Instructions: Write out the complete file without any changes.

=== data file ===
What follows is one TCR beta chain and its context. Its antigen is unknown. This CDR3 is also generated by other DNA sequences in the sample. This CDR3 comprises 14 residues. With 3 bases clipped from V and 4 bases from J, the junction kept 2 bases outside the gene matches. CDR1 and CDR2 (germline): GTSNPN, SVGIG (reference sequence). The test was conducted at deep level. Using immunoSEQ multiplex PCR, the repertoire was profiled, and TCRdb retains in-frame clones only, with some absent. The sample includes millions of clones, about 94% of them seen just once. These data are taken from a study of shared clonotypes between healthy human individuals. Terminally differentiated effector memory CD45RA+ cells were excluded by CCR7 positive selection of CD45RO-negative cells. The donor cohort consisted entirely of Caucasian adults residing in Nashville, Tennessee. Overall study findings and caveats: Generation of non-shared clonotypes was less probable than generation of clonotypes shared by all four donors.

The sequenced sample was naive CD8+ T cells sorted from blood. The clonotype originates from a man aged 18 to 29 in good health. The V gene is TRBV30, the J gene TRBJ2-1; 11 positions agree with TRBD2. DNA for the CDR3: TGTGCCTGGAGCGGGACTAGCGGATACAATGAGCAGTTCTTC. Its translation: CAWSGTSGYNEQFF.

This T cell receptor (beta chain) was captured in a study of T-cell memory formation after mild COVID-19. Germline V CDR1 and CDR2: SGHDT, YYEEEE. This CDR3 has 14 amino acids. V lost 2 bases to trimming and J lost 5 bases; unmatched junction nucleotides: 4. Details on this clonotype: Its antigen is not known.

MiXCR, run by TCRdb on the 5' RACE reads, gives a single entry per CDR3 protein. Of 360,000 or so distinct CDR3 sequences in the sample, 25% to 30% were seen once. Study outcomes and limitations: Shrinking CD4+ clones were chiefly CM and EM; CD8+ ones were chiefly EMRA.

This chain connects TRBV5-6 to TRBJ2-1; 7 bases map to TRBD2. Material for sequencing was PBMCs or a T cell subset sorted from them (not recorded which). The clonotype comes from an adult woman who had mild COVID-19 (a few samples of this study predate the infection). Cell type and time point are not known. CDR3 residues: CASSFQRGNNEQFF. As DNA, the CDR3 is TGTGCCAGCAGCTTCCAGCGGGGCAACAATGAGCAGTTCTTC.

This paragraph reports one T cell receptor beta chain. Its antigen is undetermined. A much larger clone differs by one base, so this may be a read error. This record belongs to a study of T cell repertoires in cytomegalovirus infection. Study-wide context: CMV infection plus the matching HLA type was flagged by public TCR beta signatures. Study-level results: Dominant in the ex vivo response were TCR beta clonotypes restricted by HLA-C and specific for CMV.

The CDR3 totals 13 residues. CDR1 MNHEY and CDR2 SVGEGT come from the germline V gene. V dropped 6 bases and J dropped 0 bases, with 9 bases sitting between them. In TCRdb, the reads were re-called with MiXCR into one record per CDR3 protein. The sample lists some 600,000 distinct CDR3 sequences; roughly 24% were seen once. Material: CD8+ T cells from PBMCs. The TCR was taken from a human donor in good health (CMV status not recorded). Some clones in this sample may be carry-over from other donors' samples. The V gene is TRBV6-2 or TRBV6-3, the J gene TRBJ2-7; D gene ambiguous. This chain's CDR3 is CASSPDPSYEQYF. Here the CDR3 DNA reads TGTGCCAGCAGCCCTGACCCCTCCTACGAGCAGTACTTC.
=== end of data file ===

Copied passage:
What follows is one TCR beta chain and its context. Its antigen is unknown. This CDR3 is also generated by other DNA sequences in the sample. This CDR3 comprises 14 residues. With 3 bases clipped from V and 4 bases from J, the junction kept 2 bases outside the gene matches. CDR1 and CDR2 (germline): GTSNPN, SVGIG (reference sequence). The test was conducted at deep level. Using immunoSEQ multiplex PCR, the repertoire was profiled, and TCRdb retains in-frame clones only, with some absent. The sample includes millions of clones, about 94% of them seen just once. These data are taken from a study of shared clonotypes between healthy human individuals. Terminally differentiated effector memory CD45RA+ cells were excluded by CCR7 positive selection of CD45RO-negative cells. The donor cohort consisted entirely of Caucasian adults residing in Nashville, Tennessee. Overall study findings and caveats: Generation of non-shared clonotypes was less probable than generation of clonotypes shared by all four donors.

The sequenced sample was naive CD8+ T cells sorted from blood. The clonotype originates from a man aged 18 to 29 in good health. The V gene is TRBV30, the J gene TRBJ2-1; 11 positions agree with TRBD2. DNA for the CDR3: TGTGCCTGGAGCGGGACTAGCGGATACAATGAGCAGTTCTTC. Its translation: CAWSGTSGYNEQFF.

This T cell receptor (beta chain) was captured in a study of T-cell memory formation after mild COVID-19. Germline V CDR1 and CDR2: SGHDT, YYEEEE. This CDR3 has 14 amino acids. V lost 2 bases to trimming and J lost 5 bases; unmatched junction nucleotides: 4. Details on this clonotype: Its antigen is not known.

MiXCR, run by TCRdb on the 5' RACE reads, gives a single entry per CDR3 protein. Of 360,000 or so distinct CDR3 sequences in the sample, 25% to 30% were seen once. Study outcomes and limitations: Shrinking CD4+ clones were chiefly CM and EM; CD8+ ones were chiefly EMRA.

This chain connects TRBV5-6 to TRBJ2-1; 7 bases map to TRBD2. Material for sequencing was PBMCs or a T cell subset sorted from them (not recorded which). The clonotype comes from an adult woman who had mild COVID-19 (a few samples of this study predate the infection). Cell type and time point are not known. CDR3 residues: CASSFQRGNNEQFF. As DNA, the CDR3 is TGTGCCAGCAGCTTCCAGCGGGGCAACAATGAGCAGTTCTTC.

This paragraph reports one T cell receptor beta chain. Its antigen is undetermined. A much larger clone differs by one base, so this may be a read error. This record belongs to a study of T cell repertoires in cytomegalovirus infection. Study-wide context: CMV infection plus the matching HLA type was flagged by public TCR beta signatures. Study-level results: Dominant in the ex vivo response were TCR beta clonotypes restricted by HLA-C and specific for CMV.

The CDR3 totals 13 residues. CDR1 MNHEY and CDR2 SVGEGT come from the germline V gene. V dropped 6 bases and J dropped 0 bases, with 9 bases sitting between them. In TCRdb, the reads were re-called with MiXCR into one record per CDR3 protein. The sample lists some 600,000 distinct CDR3 sequences; roughly 24% were seen once. Material: CD8+ T cells from PBMCs. The TCR was taken from a human donor in good health (CMV status not recorded). Some clones in this sample may be carry-over from other donors' samples. The V gene is TRBV6-2 or TRBV6-3, the J gene TRBJ2-7; D gene ambiguous. This chain's CDR3 is CASSPDPSYEQYF. Here the CDR3 DNA reads TGTGCCAGCAGCCCTGACCCCTCCTACGAGCAGTACTTC.